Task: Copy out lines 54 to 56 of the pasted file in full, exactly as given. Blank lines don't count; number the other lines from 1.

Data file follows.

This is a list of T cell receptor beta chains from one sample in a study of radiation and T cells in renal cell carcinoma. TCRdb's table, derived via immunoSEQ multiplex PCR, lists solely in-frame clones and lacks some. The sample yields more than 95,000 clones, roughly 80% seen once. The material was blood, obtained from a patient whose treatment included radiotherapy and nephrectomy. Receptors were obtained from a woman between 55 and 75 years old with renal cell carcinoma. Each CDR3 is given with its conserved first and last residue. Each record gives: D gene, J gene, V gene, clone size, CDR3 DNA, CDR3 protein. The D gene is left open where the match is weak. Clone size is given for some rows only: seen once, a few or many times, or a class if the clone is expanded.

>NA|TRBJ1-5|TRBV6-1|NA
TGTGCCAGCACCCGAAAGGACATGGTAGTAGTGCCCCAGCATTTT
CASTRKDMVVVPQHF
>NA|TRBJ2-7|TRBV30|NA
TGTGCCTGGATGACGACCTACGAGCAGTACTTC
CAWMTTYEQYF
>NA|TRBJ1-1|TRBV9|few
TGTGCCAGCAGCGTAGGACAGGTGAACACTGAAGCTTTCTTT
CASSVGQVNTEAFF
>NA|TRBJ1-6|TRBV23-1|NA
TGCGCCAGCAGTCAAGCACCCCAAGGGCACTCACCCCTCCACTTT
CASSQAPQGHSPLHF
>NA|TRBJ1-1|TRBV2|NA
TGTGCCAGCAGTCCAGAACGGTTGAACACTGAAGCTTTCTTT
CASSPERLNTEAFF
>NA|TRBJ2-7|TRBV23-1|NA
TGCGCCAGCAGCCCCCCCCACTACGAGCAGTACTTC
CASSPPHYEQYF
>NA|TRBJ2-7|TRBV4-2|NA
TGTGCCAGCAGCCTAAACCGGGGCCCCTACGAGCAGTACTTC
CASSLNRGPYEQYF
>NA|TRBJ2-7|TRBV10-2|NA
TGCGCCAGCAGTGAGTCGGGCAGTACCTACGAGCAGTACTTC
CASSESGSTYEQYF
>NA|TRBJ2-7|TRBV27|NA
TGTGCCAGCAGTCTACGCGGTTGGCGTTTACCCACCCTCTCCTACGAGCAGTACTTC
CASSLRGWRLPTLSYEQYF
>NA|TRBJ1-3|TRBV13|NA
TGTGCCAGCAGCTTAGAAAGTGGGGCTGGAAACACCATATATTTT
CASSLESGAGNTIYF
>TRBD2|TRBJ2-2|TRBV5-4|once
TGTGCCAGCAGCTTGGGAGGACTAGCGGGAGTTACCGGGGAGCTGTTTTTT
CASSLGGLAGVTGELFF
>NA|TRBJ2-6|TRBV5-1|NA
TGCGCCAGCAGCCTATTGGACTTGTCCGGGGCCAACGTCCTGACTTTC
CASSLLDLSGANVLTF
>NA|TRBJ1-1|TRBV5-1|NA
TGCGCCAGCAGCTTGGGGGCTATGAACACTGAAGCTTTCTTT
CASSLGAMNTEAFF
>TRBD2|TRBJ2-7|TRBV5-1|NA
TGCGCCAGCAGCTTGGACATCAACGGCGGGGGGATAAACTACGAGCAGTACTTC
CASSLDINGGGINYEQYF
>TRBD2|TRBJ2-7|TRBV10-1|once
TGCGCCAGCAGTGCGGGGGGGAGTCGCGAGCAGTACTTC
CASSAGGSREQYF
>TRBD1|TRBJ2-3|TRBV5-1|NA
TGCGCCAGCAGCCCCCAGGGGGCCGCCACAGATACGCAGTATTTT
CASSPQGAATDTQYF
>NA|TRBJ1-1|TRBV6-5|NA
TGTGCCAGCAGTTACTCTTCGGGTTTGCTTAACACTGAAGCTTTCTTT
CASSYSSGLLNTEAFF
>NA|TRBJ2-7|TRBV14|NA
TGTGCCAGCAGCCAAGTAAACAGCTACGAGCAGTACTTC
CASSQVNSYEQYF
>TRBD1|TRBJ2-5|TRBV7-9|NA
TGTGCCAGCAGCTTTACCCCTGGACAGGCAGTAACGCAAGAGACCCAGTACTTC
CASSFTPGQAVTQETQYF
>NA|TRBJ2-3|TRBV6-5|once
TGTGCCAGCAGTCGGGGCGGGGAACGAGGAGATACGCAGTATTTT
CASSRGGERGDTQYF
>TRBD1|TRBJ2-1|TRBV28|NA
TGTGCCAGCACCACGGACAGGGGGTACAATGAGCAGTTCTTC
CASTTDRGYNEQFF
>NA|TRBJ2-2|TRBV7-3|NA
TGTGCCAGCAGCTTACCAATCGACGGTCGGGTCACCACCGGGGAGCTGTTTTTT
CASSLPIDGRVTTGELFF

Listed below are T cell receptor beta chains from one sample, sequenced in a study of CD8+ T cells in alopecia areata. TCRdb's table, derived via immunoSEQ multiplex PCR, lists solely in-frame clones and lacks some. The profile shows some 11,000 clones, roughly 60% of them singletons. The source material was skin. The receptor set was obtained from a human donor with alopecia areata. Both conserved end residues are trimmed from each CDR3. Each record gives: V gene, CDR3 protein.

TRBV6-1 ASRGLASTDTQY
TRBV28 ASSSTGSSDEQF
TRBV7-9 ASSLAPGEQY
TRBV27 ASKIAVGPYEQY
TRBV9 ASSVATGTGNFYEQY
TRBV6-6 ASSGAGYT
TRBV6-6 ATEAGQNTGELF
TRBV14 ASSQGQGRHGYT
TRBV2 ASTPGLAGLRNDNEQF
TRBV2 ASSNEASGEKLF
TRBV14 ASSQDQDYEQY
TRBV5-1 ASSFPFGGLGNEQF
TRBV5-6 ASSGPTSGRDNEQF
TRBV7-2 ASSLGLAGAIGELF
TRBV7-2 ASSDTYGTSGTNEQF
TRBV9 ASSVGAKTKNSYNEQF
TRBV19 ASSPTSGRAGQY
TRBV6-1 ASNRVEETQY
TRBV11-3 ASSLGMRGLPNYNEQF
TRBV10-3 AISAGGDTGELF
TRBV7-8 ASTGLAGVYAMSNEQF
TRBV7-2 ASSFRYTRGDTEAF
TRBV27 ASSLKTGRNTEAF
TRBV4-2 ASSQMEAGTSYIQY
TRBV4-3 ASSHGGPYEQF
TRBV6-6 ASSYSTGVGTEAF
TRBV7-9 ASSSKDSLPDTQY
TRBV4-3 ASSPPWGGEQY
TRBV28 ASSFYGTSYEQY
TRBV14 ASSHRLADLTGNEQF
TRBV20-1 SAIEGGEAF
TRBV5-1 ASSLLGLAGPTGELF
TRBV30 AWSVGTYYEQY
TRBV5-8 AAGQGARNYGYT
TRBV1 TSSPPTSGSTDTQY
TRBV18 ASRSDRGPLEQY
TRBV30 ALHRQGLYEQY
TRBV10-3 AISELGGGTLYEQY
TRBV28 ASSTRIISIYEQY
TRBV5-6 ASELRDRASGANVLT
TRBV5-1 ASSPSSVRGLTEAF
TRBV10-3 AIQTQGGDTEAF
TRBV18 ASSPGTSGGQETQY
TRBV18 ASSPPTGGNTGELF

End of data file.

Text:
TGTGCCAGCAGCCAAGTAAACAGCTACGAGCAGTACTTC
CASSQVNSYEQYF
>TRBD1|TRBJ2-5|TRBV7-9|NA